The first occurred on October 8-9th in the "Wine Country" north of San Francisco.  The second started on December 4th in Ventura County and now has spread south to Los Angeles and San Diego.

A number of political leaders, media outlets, and activist groups have boldly stated that these fires were caused by, enhanced by, or consistent with climate change forced by anthropogenic global warming.

Governor Jerry Brown has made it clear that the fires are a "new normal" forced by global warming.


The NY Times has made the same point:


The climate advocacy group Climate Central talks about climate change "stoking the fires"

And quite honestly, I could easily give you dozens of additional examples of the such claims.  That global warming is a key element driving California coastal fires.


The trouble is that these claims are not correct.    A reading of the peer-reviewed literature on California fires and an examination of observations and prior climate information can easily show that these claims are baseless, if not outright wrong.

Let me demonstrate this to you, with facts, peer reviewed papers, and the best science can tell us. 

First, some facts everyone should agree on:

1.  That wildfires took advantage of an environment with sufficient dry fuels (e.g., grasses and shrubs) to support fires.
2.  The initiation of the wildfires were associated with the onset of strong offshore (northeasterly) winds that developed as high pressure built into the intermountain West.

The question, of course is whether these elements had anything to do with global warming.  As we will see, the answer is clearly no.  And we will also see that there is a slew of other elements (prior fire suppression, irresponsible expansion of homes, influx of invasive grasses) that have made the situation much worse.


Did Global Warming Produce Drying That Led to the Fires?

The simple answer is no.   Coastal California has dry summers because the jet stream goes far north during the warm season and they don't have many thunderstorms because of the relatively cool Pacific.   So grasses, shrubs, and other fuels will be dry by the end of summer and during fall, no matter what.    And even if the fuels weren't dry, they would dry within hours of the initiation of strong, offshore winds--which accompany virtually every major fire event.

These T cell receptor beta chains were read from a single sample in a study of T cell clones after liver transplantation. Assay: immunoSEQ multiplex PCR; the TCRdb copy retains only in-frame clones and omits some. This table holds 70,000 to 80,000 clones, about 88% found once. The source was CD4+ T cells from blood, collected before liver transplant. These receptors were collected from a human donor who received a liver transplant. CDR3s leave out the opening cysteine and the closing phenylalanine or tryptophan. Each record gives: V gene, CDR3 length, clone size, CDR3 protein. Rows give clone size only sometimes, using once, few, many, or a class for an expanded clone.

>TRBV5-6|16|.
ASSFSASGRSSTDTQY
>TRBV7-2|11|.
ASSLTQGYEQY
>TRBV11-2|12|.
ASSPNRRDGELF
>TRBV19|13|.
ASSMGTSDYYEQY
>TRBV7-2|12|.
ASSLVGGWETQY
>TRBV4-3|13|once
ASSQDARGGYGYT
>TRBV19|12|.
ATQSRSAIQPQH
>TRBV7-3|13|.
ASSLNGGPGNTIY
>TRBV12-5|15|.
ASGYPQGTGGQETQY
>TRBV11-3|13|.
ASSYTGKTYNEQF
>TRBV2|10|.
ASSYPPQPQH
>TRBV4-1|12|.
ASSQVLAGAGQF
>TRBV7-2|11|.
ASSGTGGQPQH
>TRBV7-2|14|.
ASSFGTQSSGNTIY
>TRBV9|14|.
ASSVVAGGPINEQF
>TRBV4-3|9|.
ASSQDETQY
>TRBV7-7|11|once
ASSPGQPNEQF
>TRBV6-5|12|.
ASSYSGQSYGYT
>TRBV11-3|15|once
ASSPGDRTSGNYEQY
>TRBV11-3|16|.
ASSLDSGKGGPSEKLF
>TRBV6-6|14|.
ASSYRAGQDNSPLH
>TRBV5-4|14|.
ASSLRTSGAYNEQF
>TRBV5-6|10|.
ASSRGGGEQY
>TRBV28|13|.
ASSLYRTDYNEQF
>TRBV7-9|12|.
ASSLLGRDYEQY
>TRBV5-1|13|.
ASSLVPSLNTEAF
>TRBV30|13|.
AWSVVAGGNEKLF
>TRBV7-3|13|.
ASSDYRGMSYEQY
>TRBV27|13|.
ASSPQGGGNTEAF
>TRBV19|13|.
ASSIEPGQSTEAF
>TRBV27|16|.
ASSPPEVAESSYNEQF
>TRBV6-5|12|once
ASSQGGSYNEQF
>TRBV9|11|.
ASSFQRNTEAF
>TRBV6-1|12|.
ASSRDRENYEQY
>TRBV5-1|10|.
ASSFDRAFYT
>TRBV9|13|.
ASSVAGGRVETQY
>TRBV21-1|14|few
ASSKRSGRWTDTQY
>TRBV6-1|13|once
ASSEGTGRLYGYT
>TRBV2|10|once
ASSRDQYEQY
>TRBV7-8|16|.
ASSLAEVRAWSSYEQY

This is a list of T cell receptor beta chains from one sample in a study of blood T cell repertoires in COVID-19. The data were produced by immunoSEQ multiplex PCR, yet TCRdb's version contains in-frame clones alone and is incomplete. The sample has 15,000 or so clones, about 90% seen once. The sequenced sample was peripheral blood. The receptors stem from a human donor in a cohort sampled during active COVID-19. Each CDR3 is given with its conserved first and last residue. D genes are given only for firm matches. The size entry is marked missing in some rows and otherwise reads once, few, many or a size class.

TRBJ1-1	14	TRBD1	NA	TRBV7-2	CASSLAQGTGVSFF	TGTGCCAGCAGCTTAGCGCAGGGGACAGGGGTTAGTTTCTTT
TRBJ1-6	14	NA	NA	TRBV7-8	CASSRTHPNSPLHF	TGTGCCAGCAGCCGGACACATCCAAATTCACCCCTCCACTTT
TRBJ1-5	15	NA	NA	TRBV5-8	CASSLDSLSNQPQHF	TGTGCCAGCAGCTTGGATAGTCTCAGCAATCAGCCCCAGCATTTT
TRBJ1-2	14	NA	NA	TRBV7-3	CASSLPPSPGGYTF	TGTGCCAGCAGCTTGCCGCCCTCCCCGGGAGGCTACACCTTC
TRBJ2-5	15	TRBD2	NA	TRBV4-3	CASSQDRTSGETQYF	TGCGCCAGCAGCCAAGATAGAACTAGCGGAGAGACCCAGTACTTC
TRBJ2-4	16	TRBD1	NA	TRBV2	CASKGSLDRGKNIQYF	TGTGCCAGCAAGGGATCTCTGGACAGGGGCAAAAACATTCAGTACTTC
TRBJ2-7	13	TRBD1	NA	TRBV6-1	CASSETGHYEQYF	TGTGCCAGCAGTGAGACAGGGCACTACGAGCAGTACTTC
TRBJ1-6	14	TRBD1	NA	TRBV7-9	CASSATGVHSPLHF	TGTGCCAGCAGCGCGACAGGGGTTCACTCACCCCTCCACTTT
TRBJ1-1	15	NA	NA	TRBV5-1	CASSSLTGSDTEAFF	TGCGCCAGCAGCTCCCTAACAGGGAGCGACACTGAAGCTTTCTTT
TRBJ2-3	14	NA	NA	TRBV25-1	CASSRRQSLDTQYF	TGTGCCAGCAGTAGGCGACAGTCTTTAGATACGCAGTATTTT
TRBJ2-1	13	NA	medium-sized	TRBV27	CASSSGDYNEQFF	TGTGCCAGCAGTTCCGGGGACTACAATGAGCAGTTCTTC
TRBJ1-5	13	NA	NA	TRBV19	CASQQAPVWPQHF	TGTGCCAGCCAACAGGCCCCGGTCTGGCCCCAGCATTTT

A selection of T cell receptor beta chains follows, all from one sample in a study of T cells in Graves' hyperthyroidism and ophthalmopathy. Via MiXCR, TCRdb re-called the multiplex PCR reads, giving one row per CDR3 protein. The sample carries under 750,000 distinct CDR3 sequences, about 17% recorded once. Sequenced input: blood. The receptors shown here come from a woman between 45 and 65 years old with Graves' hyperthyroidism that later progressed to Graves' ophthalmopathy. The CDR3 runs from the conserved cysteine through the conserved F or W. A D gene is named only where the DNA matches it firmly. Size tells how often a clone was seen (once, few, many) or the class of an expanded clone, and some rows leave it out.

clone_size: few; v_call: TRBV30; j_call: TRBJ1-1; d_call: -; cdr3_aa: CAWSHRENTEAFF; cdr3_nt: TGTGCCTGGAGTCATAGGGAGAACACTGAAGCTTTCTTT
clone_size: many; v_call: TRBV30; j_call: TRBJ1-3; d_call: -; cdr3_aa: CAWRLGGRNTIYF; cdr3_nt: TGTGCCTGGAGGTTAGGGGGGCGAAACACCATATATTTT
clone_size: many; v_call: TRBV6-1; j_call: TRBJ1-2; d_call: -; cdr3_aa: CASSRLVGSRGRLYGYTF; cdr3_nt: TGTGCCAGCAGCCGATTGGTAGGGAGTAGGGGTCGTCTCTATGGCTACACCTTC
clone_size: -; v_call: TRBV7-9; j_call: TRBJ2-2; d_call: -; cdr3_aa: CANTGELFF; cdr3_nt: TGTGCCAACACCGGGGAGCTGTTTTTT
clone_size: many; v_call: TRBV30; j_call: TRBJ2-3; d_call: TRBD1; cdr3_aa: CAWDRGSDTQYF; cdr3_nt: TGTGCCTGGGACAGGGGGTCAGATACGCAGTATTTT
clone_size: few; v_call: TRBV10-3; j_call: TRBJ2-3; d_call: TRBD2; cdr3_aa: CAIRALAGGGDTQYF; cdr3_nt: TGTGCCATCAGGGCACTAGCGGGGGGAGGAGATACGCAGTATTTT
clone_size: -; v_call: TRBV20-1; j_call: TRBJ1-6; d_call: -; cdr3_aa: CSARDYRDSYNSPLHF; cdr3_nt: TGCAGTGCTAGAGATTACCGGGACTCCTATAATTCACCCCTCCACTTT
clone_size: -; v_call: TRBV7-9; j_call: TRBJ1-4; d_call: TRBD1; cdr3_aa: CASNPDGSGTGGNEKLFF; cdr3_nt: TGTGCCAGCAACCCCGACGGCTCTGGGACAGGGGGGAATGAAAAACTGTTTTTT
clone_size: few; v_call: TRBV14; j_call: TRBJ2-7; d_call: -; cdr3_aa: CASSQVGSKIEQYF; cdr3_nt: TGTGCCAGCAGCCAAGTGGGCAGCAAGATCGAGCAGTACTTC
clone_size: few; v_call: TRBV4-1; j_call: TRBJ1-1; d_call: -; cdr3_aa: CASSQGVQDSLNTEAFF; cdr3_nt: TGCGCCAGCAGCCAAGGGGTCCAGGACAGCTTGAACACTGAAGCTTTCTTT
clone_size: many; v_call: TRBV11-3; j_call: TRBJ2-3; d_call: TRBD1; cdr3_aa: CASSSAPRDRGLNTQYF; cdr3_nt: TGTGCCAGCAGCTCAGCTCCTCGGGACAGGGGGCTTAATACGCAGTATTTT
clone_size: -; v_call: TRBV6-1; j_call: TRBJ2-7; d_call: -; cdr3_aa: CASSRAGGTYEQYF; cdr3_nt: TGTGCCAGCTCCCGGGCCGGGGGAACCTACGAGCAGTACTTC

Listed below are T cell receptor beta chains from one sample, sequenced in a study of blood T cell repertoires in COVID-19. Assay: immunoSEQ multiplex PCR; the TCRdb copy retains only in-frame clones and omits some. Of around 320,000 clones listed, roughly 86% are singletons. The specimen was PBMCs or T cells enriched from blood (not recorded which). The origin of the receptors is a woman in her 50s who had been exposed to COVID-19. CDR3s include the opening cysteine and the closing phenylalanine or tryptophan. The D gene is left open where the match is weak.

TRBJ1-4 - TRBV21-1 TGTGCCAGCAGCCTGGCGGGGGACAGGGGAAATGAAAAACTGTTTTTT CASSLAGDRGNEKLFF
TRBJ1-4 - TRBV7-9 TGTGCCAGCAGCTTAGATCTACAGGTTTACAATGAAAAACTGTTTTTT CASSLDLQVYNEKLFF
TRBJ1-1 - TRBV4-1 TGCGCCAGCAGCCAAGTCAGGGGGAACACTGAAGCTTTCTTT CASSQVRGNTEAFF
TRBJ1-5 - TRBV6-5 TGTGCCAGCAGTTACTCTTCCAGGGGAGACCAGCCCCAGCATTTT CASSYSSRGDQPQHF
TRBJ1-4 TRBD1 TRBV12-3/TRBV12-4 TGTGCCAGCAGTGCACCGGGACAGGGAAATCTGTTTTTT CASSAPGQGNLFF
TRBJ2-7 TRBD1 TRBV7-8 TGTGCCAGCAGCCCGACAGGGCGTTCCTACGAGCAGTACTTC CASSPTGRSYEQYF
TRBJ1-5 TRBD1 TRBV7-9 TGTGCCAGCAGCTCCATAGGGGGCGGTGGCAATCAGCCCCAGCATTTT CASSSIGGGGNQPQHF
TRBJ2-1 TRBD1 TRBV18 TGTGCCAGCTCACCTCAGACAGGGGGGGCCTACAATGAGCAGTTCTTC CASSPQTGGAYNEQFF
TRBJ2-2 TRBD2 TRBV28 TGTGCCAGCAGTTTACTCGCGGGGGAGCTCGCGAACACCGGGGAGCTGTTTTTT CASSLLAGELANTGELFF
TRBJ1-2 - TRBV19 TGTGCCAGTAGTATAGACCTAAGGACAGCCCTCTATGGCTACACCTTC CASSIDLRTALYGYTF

So even if the summer/fall temperatures rose and the conditions dried further under global warming, IT WOULD NOT MATTER.  Without any additional warming, the fuels in late summer and fall are dry enough to burn over coastal California and always have been.  There is a large number of papers in the scientific literature that state this fact (Keeley and Fotheringham 2003; Keely et al., 2004, Abatzoglou and Kolden 2013, Keely and Syphard 2016). And one might note that the recent fires were actually associated with cool air and temperatures dropping into 30sF at night.
__________________________________________________________
"climate does not appear to be a major determinant of fire activity in all landscapes. Lower elevations and lower latitudes shown little or no increase in fire activity with hotter and drier conditions" Keeley and Syphard, 2016
___________________________________________________________

So if the summer/fall precipitation and temperatures are not important, what about the quantity of fuels? 

This year there was a bountiful crop of grass in southern/central coastal California because last winter was so wet.  And there a number of studies that document that heavy precipitation the winter before results in more grasses that contribute to wildfires the next summer and fall. 

There is NO reason to expect global warming has or will provide southern California with MORE winter rain.   Here is the winter precipitation trend from the latest U.S. national assessment (last 30 years minus the first half of the century).  Very small changes, with varying sign over coastal CA.

Changes are the average for present-day (1986–2015) minus the average for the first half of the last century (1901–1960 for the contiguous United States

The trend of December to March precipitation over coastal southern California shows no obvious trend since 1950.  So during a period in which greenhouse gases have been rapidly rising, there is no hint of increasing precipitation over coastal southern CA.